“You do realise that this is a viola, kid?”
“What?” you stutter.
Mr. Cooke pushes the larger of the violins towards your face.
“You see this bigger one? Its highest string, there, that’s too low-pitched, and too thick a fibre, to possibly be a violin. Its fingerings are too widely spaced for it to be a violin either. You should have tried playing them to notice the difference. By the way, where are the bows for these? They would be worth a deal more if the instruments were playable.”
You stand, open-mouthed, staring at him.
“Don’t you already sell instrument bows?”
“I do. I was just saying it if you wanted to be given more money…”
“I don’t have the bows.” You resist the temptation to say ‘so there’ and stick your tongue out at your greedy landlord. You’re not a violinist (or violist) so you wouldn’t have been able to play the instruments, despite Mr. Cooke’s ‘advice’.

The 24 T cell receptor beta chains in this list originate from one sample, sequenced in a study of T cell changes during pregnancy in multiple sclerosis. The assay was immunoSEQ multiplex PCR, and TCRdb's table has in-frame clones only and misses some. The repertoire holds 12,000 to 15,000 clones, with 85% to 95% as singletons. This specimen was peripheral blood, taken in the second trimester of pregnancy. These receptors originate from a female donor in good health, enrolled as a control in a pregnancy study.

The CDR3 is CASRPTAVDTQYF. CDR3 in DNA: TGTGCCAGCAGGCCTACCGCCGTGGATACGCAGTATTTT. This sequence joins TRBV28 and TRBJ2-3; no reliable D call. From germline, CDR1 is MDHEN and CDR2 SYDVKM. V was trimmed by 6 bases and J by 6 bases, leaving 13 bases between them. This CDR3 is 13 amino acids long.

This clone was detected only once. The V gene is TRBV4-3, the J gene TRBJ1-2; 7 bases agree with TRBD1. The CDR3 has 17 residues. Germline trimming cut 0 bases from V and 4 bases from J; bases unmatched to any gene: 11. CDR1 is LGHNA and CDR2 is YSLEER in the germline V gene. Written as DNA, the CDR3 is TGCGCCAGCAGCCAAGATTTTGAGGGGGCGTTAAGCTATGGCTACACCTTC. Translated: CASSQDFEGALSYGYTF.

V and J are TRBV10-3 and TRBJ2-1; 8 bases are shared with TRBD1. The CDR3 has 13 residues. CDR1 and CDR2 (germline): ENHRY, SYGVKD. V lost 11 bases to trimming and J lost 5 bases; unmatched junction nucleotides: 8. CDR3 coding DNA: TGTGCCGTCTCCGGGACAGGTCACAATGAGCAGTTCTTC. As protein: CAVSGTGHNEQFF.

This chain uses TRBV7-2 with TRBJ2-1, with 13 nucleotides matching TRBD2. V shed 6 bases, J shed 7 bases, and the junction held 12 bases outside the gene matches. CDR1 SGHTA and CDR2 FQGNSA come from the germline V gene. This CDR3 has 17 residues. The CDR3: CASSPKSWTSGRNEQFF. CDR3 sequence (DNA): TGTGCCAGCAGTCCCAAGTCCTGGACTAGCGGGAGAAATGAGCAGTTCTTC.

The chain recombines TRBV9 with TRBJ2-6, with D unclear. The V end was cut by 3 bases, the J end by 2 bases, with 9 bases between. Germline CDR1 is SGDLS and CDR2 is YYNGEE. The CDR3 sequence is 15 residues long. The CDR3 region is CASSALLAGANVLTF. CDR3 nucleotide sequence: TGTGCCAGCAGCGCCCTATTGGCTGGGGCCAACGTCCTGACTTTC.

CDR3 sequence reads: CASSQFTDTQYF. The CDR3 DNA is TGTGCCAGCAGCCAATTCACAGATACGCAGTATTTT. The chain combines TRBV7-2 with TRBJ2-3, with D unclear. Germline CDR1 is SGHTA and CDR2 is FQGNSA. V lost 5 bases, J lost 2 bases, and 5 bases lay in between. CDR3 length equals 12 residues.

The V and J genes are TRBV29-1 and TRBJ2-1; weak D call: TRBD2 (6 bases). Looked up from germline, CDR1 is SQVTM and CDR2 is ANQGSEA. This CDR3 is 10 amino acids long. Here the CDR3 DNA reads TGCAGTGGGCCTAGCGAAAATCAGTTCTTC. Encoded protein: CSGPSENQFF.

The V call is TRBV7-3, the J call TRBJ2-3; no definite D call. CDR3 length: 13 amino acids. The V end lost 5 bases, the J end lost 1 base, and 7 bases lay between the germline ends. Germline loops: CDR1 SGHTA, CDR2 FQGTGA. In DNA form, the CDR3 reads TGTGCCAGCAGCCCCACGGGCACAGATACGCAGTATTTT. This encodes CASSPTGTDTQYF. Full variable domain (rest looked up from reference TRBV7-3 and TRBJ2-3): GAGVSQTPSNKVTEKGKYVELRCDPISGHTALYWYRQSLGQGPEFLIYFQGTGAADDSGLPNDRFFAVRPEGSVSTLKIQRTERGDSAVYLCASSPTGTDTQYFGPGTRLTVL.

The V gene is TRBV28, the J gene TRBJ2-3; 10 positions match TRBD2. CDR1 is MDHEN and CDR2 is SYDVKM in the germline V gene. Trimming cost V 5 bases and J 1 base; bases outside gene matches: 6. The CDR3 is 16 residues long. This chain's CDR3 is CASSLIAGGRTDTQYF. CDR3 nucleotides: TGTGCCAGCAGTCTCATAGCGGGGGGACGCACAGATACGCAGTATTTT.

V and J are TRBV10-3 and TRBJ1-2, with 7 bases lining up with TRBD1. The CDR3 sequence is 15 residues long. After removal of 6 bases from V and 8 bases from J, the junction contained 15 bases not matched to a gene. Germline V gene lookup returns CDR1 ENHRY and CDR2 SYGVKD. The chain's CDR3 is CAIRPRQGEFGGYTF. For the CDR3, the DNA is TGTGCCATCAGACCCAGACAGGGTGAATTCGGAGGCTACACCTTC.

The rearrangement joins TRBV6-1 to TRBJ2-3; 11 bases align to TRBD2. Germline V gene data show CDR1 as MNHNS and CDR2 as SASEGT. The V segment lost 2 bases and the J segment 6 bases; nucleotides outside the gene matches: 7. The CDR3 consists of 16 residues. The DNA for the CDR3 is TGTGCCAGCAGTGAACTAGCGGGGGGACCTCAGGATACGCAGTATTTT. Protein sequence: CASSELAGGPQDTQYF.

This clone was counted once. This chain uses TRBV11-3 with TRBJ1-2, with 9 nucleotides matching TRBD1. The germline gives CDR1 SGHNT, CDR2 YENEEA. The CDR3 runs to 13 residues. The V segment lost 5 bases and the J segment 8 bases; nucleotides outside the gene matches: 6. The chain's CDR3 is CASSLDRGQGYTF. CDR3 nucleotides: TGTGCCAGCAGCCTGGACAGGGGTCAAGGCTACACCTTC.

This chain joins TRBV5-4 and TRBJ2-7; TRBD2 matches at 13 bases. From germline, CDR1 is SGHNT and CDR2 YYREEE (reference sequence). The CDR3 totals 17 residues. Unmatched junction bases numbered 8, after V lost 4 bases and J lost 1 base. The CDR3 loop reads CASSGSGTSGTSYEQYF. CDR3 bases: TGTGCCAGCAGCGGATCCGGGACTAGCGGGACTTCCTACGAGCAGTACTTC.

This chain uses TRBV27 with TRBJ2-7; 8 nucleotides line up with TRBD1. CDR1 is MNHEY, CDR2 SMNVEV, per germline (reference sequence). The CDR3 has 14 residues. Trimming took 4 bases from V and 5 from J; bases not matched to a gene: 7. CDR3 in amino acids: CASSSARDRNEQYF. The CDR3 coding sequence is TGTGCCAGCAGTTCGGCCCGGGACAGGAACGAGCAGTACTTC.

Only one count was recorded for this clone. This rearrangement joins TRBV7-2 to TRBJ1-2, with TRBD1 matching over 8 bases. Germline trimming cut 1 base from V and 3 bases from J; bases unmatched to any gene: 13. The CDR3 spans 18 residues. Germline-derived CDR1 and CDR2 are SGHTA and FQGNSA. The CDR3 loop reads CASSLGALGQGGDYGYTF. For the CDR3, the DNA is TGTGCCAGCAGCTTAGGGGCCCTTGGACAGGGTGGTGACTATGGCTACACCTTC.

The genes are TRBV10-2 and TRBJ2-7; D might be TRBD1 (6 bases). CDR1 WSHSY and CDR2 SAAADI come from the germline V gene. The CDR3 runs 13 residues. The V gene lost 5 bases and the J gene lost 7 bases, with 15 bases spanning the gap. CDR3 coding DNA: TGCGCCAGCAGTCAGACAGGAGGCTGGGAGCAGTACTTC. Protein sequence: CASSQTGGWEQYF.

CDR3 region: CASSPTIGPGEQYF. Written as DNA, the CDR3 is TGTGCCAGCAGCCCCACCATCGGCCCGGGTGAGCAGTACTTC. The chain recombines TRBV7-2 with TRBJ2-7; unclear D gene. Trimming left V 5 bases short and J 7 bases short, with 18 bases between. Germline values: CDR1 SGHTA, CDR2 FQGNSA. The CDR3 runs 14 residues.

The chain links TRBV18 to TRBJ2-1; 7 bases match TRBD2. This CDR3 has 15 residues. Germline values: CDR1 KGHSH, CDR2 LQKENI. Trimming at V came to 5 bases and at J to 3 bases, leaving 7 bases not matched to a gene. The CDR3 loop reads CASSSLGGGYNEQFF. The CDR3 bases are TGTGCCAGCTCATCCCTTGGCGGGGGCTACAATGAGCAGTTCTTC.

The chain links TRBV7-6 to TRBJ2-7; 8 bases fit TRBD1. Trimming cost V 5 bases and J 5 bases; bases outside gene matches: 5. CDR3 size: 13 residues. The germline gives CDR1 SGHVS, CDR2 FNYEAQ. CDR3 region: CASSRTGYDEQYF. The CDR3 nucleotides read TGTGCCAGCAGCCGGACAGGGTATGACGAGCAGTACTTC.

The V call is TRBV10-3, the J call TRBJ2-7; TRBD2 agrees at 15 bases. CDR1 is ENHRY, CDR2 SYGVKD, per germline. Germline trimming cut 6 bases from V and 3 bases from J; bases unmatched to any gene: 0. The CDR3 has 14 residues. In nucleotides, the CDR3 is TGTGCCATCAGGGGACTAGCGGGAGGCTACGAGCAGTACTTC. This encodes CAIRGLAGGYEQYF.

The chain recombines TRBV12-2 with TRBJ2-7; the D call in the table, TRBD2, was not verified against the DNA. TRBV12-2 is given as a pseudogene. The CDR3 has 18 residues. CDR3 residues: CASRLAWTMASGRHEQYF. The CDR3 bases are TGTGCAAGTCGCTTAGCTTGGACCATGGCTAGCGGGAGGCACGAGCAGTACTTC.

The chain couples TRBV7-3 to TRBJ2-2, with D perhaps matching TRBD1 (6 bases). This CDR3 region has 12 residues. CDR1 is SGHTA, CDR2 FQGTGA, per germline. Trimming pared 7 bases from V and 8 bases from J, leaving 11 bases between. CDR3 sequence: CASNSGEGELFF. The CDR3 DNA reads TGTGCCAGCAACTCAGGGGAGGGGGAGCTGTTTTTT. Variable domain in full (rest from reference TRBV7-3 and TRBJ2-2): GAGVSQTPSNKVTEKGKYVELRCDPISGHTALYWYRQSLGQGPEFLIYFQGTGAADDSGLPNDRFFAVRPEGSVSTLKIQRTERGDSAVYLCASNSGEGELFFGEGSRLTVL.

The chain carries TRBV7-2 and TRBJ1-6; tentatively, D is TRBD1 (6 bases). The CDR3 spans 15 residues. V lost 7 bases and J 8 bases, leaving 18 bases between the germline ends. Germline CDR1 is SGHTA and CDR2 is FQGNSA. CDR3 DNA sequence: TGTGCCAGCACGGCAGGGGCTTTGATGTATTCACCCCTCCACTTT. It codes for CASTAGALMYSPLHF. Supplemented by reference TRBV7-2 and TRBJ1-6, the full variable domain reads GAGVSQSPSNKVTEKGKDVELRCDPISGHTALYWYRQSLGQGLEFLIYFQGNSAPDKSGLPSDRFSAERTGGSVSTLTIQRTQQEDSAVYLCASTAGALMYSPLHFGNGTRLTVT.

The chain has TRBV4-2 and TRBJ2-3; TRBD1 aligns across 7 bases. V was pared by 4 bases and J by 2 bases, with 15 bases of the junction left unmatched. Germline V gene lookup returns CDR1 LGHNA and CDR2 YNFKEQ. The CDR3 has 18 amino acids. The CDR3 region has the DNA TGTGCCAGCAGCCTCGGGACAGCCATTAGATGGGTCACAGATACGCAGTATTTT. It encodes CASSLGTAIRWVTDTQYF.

“Well!” Mr. Cooke says, with a look on his face that shows he’s displeased.
“How much will you buy them for?” you ask, hoping that he doesn’t notice the desperation in your voice. You know that he knows you need the money.
“Okay, I’ll take them off your hands for £100 seeing as they seem in good condition, even without their bows. They could be useful to me in any case.”
“Make sure you keep them together…” you say, mostly automatically. It seems an odd thing for you to say, but necessary.
“Of course,” Mr. Cooke replies arrogantly, as though he knows the most about violins/violas, “This pair belongs together.”
He takes the stringed instruments and vanishes into the backroom, returning a minute later with a cheque for you. Thanking him shyly, you wait until you are out of the shop and out of his sight before you punch the air. Yes! Some money for your rent. Maybe things aren’t going so badly after all.